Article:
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Emerald Ash Borer (EAB)

A new EAB Restricted Zone went into effect May 2017.

Emerald Ash Borer
Emerald Ash Borer. Photograph:
David Cappaert.

Please note: If you have ash trees, stop and learn more before you act. The potential threat of emerald ash borer (EAB) is real; however, acting without understanding the specific threat to your trees, regulations and quarantines, and your options, could cause the unnecessary loss of treasured shade trees, or loss of substantial income from your woodlot. For more information, please see the links in the right hand column of this page.

The emerald ash borer is smaller than a penny.
The emerald ash borer is smaller than
a penny. Photo: Howard Russell,
MI State U.,

The emerald ash borer (Agrilus planipennis) was first discovered in the U.S. in 2002 in southeastern Michigan. It was also found in Windsor, Ontario the same year. This Asian beetle infests and kills North American ash species (Fraxinus sp.) including green, white, black and blue ash. Thus, all native ash trees are susceptible. Adult beetles leave distinctive D-shaped exit holes in the outer bark of the branches and the trunk. Adults are roughly 3/8 to 5/8 inch long with metallic green wing covers and a coppery red or purple abdomen. They may be present from late May through early September but are most common in June and July. Signs of infection include tree canopy dieback, yellowing, and browning of leaves.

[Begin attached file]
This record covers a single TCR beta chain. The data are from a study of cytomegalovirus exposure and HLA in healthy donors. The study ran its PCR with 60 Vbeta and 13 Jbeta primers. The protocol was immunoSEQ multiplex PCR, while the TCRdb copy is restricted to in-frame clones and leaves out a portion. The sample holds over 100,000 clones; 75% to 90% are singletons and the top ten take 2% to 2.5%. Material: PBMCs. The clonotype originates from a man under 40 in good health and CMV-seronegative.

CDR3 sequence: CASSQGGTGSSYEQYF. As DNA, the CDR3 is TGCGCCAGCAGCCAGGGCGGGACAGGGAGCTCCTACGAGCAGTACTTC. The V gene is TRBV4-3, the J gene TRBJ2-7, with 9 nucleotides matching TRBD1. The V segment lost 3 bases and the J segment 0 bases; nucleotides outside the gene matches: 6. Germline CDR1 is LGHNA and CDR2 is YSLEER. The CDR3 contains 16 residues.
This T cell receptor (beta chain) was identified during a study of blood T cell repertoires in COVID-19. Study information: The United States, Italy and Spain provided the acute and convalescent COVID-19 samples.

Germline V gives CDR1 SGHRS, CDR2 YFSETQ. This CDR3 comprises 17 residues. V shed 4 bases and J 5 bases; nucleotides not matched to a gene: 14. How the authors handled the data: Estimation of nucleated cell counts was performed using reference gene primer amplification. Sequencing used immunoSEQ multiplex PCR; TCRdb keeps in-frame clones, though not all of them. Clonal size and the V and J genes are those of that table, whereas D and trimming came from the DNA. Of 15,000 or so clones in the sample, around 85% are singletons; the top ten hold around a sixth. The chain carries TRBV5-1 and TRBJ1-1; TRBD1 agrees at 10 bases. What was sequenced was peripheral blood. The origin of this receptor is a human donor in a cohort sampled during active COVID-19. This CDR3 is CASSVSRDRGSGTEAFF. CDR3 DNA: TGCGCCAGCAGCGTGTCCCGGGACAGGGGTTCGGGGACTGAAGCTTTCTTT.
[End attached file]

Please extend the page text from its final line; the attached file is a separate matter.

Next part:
EAB larva
EAB larvae can reach 2 3/4 inches long.
Photo: David Cappaert

Most trees die within 2 to 4 years of becoming infested. The emerald ash borer is responsible for the destruction of hundreds of millions of ash trees in the U.S. since its discovery in Michigan.

After reviewing the identification material on this website, if you think you have EAB, call the Department's EAB and Firewood hotline at 1-866-640-0652.

Watch a clip about Emerald Ash Borer and check out other clips on DEC's YouTube Channel.


Links for User Groups

Links to general information about the emerald ash borer:

The rest of these links lead off the DEC website. By clicking on them, you will leave the DEC website.

More about Emerald Ash Borer (EAB):